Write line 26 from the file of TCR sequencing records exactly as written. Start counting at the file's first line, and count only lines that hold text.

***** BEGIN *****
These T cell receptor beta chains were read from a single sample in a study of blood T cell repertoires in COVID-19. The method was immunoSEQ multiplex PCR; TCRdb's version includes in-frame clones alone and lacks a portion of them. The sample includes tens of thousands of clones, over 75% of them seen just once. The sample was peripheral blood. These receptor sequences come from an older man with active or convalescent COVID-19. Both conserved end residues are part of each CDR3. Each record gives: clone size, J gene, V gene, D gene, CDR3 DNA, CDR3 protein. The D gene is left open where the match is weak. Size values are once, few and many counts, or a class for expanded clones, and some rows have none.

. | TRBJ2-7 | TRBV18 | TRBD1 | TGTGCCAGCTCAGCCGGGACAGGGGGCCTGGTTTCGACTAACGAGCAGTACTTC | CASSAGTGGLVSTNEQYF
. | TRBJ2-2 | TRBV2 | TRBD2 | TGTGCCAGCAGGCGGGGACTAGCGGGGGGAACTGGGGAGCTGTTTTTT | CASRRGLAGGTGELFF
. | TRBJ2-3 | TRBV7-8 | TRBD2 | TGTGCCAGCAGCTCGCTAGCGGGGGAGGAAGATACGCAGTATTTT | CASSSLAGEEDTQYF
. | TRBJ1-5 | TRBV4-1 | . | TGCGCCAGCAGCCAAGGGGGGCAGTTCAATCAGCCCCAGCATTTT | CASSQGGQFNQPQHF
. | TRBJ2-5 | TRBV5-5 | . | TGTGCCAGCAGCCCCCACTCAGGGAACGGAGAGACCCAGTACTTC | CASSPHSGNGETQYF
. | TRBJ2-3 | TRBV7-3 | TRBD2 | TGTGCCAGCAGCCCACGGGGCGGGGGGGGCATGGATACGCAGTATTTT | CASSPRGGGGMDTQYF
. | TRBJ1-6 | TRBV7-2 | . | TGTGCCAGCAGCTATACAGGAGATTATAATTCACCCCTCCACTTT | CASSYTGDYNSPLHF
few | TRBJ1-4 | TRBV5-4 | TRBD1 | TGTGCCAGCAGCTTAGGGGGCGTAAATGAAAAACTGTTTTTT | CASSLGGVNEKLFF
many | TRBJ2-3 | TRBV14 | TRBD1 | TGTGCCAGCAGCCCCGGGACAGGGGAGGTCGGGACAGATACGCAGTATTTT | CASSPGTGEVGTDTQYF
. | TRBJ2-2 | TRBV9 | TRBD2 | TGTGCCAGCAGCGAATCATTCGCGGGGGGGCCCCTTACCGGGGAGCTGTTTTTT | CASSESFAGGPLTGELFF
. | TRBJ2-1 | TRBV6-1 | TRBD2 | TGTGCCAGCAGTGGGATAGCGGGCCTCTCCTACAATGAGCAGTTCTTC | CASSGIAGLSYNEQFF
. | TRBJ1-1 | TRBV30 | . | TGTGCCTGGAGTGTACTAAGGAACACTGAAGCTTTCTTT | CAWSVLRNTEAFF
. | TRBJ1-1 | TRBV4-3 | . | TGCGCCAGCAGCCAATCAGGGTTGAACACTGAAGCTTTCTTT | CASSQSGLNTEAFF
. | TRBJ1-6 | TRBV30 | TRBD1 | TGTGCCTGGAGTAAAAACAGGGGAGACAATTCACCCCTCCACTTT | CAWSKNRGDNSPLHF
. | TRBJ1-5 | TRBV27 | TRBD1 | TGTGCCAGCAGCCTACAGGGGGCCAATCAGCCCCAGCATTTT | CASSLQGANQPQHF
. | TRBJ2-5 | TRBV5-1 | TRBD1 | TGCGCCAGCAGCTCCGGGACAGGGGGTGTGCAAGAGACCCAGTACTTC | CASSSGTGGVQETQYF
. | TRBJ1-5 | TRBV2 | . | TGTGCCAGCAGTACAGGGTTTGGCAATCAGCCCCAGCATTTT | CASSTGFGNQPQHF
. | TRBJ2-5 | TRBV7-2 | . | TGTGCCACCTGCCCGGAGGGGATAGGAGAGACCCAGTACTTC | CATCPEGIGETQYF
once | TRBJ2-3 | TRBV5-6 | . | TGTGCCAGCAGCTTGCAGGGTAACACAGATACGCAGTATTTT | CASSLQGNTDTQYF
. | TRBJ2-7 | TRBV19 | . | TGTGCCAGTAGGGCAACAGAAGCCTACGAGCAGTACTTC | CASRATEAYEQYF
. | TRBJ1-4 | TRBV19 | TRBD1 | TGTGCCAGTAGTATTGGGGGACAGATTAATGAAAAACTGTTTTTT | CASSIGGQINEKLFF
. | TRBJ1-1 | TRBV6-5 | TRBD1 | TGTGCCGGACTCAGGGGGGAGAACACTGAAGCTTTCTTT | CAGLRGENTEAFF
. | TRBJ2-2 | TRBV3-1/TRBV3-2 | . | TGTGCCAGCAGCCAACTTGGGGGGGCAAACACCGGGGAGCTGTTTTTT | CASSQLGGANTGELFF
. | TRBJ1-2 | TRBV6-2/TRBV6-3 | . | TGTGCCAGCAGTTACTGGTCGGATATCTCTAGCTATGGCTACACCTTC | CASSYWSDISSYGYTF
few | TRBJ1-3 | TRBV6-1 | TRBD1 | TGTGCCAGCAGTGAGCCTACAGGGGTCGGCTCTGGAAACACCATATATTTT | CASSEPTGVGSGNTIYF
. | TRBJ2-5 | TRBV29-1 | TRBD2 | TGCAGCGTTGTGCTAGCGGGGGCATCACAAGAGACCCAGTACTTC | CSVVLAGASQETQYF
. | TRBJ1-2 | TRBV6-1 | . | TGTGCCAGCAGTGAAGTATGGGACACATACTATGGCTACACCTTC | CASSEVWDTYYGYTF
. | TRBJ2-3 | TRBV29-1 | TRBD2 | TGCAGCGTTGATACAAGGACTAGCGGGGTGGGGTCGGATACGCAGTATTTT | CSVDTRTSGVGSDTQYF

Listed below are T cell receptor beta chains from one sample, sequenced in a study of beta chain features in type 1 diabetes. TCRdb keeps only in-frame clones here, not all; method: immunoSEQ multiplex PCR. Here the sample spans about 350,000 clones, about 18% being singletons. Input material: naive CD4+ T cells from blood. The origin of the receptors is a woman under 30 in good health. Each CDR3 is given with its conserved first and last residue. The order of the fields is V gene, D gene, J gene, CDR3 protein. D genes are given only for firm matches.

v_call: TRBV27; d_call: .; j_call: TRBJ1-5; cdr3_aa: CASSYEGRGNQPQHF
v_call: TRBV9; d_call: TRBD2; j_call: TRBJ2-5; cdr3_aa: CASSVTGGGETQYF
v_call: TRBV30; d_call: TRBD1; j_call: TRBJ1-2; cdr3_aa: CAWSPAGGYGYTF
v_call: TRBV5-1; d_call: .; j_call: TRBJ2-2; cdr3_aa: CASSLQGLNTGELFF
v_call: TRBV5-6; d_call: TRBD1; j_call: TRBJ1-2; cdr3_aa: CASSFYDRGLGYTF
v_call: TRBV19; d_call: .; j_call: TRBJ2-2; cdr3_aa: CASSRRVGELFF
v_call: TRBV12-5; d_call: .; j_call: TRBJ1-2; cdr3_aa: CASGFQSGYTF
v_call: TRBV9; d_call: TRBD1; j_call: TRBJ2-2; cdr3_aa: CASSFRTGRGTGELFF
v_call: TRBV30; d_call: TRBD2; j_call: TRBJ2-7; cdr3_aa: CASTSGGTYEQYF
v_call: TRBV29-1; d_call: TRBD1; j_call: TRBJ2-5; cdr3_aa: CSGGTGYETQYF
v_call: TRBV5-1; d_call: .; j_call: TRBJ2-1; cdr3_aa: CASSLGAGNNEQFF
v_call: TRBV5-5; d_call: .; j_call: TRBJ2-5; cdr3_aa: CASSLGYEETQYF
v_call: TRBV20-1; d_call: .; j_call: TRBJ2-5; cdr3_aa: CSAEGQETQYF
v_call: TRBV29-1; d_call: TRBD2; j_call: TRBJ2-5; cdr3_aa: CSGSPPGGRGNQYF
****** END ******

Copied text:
few | TRBJ1-3 | TRBV6-1 | TRBD1 | TGTGCCAGCAGTGAGCCTACAGGGGTCGGCTCTGGAAACACCATATATTTT | CASSEPTGVGSGNTIYF